The nobility and glamour that characterises the journalism profession in more advanced societies is a thing of beauty and envy. The power the media has over the society and to wreckless leaders is what makes the profession honourable and respectable.
In advanced societies, non functioning governments have changed, reforms granted, presidents have been put on hot seats which have led them to resign and wars ended because of the active role the media has played in these societies.
In Cameroon, it is a different ball game altogether. It is not a place for journalists to thrive in the line of duty due to laws that constantly threaten the freedom and independence of the media. The press is always kept on its toes for doing their job. The government of Cameroon has taken away the very essence of every journalism practice itself, “the freedom of expression”.
The constitution actually guarantees freedom of the press, but in reality, the threat of government censorship generally prevents points that may oppose the views of the big men in power. The press in Cameroon has never been free throughout the two regimes that have ruled the country.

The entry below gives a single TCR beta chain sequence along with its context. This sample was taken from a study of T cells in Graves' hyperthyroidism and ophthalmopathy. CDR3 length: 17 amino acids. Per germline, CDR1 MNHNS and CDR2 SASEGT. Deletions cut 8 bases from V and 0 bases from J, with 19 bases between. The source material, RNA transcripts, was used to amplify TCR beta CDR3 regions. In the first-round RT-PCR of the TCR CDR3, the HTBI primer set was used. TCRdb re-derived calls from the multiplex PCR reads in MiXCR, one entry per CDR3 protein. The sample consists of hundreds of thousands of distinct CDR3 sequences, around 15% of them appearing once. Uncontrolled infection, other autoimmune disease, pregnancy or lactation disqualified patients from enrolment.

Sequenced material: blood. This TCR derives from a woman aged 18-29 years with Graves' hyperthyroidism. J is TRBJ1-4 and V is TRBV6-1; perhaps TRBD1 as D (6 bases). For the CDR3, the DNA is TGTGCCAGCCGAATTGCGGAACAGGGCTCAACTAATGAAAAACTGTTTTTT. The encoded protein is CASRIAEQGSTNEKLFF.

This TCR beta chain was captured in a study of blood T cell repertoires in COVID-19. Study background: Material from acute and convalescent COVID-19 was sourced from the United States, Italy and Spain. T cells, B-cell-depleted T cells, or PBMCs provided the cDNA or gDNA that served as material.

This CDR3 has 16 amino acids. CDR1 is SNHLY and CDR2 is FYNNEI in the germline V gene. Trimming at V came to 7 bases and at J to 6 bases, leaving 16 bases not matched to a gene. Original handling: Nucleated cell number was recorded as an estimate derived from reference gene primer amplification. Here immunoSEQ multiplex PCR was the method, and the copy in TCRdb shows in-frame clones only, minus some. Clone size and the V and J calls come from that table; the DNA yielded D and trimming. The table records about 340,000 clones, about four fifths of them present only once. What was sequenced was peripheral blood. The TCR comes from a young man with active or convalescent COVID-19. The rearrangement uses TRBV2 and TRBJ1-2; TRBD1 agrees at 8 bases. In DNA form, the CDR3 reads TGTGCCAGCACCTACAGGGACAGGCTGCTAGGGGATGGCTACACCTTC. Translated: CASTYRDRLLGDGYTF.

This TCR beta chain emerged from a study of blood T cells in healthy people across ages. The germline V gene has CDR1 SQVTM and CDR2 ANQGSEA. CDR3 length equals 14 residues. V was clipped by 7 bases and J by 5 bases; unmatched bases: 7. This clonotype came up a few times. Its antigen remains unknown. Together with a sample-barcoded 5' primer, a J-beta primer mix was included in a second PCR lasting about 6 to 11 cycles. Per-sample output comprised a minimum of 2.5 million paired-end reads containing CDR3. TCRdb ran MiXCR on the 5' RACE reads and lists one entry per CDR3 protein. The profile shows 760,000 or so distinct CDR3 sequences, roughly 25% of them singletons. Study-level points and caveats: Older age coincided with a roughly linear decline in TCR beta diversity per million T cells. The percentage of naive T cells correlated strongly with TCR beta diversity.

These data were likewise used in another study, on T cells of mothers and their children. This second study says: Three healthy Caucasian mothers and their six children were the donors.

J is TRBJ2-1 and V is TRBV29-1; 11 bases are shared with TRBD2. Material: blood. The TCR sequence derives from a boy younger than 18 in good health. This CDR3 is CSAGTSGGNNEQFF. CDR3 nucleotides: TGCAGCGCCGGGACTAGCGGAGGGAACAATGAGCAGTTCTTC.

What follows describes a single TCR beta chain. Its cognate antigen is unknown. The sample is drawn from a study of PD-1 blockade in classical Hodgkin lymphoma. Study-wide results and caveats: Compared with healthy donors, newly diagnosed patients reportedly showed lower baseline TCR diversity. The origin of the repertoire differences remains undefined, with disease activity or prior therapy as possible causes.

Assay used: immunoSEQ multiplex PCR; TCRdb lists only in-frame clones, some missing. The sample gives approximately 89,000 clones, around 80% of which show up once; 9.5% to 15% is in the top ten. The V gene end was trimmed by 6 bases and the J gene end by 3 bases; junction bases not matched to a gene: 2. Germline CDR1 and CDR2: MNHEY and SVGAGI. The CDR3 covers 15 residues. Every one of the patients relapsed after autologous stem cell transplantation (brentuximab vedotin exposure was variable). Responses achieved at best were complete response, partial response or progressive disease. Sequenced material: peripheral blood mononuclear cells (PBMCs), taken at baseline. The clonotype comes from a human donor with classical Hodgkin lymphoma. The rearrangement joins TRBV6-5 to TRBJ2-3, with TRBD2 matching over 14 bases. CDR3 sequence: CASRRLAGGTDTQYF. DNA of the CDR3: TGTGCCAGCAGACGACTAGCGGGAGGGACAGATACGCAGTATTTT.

To be a press man in Cameroon, you just have to tell yourself anytime is anytime.
To be a journalist in Cameroon, you have to learn to see the truth and not say it unless it does not concern the big men in power or if it will bring down the opposition. Otherwise nothing goes out if you are to be spared. Ministers organise press conferences and instruct journalists on what they have to say and what not to say.
If you fail to toe the line, you are arrested and charged with acts of terrorism, especially if what said was not in favour of the regime in power. Many have faced summary arrests, torture and detention as a result of not adhering to the government barons. Besides the intimidations and excessive physical brutality meted on journalists, the psychological torture they incur through warnings and strict censorship only go a long way to exacerbate an already bad situation.
A climate of terror has been instilled on the practice of journalism. The government has even withheld final legal certification from many radio stations around the country in order to keep them permanently under threat of closure if they fail to comply. They equally often come up with defamation prosecutions against journalists without prior notification, and now with the Anglophone crisis at its peak, the general call has now turned to cooperating with the separatist fighters, consequently charging with acts of terrorism.
Journalism in Cameroon never ceases to be a nightmare and it seems like it might remain so until at least power changes hands.
Mimi Mefo Info